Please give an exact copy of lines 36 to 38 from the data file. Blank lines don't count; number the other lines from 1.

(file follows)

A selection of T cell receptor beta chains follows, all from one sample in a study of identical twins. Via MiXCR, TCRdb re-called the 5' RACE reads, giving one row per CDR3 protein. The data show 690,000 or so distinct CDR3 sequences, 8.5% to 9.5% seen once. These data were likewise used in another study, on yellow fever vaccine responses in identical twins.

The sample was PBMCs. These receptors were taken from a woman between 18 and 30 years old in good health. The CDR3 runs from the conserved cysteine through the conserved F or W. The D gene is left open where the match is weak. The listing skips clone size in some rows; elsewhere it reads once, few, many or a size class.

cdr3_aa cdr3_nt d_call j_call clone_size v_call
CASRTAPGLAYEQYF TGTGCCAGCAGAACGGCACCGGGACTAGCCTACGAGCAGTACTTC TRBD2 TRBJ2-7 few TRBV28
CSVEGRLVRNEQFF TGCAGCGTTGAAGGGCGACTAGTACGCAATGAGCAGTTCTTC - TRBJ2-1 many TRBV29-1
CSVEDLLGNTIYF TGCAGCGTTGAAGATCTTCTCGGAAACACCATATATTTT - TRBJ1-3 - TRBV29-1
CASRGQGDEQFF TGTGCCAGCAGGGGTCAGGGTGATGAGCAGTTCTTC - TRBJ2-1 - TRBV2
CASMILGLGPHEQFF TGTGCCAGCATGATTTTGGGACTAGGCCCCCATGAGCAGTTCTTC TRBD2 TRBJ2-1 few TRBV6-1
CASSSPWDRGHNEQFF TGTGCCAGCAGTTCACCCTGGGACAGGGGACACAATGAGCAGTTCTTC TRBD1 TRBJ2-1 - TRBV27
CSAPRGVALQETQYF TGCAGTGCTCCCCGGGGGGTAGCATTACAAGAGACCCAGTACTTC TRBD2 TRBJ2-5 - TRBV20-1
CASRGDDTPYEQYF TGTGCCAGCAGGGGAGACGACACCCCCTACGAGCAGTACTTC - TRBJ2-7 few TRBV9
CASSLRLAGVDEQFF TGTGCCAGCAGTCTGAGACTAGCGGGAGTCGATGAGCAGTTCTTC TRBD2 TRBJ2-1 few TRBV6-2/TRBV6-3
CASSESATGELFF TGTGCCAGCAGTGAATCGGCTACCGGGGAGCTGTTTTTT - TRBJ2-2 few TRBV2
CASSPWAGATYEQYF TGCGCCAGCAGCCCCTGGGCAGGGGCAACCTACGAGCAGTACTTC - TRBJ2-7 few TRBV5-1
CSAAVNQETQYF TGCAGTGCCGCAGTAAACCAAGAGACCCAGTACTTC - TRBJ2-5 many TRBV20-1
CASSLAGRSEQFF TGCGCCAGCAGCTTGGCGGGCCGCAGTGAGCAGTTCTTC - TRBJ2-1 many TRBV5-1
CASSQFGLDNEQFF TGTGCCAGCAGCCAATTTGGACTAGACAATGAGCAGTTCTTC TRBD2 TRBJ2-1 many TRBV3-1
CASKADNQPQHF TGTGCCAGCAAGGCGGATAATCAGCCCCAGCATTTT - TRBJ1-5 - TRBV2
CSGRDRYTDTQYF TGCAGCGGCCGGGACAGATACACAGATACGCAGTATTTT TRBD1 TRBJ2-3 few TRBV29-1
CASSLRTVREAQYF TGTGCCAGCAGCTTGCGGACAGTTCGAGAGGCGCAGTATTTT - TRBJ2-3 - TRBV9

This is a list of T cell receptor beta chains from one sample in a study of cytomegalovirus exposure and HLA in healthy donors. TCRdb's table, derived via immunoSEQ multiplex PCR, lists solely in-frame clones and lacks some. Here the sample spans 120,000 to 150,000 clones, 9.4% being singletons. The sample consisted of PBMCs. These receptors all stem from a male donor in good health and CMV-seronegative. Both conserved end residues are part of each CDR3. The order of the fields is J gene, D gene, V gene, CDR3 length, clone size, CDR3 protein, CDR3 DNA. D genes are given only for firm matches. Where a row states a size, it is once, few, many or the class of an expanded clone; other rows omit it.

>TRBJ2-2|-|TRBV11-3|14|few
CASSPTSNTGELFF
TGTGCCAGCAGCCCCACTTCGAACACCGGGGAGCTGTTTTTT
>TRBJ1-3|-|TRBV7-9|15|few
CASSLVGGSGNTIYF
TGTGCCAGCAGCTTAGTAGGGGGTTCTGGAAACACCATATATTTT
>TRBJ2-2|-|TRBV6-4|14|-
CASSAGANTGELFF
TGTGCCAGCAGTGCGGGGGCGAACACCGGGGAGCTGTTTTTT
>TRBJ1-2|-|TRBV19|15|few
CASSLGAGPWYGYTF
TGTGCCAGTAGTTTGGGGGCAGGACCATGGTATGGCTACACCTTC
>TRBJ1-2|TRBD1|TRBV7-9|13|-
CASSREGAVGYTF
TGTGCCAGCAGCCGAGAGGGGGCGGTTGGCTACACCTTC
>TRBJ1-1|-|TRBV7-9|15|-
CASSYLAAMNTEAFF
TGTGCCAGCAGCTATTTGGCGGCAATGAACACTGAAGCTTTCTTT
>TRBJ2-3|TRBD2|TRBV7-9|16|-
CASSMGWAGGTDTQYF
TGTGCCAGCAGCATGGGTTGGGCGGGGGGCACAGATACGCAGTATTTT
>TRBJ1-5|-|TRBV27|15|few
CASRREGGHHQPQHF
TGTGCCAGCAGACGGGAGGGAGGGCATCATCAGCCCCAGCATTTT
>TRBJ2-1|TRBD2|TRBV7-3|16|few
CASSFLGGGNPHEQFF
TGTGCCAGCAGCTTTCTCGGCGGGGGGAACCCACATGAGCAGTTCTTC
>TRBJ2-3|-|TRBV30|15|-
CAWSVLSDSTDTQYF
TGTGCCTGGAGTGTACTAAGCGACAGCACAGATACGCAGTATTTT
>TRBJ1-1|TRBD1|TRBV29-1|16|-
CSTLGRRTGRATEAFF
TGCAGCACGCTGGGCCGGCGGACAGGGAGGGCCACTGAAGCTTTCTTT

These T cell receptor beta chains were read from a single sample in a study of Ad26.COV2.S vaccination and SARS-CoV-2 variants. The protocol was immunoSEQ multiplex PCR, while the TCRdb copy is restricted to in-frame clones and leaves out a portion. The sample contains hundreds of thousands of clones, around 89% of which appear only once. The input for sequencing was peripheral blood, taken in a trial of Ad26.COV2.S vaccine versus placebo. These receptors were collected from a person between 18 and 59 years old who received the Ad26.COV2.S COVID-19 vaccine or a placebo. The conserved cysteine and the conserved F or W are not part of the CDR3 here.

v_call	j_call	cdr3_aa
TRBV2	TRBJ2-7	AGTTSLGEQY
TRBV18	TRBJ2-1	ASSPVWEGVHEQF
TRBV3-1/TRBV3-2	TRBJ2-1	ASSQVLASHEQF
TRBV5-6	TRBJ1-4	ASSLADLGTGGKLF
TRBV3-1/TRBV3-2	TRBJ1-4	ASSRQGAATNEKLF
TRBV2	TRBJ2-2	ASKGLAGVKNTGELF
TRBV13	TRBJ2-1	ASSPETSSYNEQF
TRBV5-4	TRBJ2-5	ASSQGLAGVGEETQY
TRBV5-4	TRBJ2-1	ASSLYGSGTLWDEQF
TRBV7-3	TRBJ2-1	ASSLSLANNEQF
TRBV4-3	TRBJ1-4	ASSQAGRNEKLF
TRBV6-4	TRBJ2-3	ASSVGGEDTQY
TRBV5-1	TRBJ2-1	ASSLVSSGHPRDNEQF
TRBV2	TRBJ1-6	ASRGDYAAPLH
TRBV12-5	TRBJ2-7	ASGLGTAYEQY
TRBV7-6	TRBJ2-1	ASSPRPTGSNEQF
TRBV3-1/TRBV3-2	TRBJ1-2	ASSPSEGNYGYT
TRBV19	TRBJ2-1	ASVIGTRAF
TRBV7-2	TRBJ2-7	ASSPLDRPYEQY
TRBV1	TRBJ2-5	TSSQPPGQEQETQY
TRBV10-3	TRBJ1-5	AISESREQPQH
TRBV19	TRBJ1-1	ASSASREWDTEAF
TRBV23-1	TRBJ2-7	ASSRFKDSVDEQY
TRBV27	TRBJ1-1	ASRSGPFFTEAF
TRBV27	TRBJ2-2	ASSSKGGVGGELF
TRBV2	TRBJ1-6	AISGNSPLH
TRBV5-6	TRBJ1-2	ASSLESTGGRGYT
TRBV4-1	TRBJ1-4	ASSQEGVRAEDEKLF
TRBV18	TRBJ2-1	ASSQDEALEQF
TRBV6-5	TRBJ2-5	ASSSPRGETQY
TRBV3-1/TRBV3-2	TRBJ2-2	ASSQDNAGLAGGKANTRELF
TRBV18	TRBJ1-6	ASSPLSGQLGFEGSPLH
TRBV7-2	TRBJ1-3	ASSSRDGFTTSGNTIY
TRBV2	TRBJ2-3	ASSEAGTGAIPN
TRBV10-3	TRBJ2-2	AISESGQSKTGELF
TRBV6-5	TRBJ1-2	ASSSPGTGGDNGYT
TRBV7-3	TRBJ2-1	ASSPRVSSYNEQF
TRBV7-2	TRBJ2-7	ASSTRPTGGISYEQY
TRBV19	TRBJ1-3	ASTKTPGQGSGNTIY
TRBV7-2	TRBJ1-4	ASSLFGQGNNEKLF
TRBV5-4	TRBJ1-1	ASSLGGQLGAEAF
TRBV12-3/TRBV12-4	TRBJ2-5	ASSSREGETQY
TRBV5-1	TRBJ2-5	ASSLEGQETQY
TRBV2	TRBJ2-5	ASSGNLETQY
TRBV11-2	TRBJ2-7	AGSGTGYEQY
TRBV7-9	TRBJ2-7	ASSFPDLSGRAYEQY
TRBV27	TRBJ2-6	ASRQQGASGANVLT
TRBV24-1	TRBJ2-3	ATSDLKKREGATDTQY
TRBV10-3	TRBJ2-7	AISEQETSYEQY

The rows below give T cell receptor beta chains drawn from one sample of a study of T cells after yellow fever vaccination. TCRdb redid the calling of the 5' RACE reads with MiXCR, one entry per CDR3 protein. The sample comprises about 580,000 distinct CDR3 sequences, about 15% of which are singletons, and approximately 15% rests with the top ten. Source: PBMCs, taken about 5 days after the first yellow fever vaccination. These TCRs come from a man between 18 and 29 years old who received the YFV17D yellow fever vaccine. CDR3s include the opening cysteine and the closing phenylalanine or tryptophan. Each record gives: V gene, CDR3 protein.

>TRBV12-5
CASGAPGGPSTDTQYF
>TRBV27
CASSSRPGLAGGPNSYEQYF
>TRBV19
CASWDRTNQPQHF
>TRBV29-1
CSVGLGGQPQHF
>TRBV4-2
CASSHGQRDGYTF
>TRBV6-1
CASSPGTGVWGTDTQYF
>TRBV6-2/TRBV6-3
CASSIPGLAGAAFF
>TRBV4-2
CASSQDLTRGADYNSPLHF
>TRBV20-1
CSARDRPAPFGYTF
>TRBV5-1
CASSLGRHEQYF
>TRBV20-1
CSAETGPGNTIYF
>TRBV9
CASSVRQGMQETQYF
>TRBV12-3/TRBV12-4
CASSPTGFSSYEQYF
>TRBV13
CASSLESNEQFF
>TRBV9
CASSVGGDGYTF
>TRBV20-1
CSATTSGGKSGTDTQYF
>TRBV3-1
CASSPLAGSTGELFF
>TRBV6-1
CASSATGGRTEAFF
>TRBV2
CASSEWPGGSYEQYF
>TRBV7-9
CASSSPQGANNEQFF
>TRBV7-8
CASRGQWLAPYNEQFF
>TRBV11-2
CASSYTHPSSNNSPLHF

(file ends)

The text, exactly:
TGTGCCAGCAGCCGAGAGGGGGCGGTTGGCTACACCTTC
>TRBJ1-1|-|TRBV7-9|15|-
CASSYLAAMNTEAFF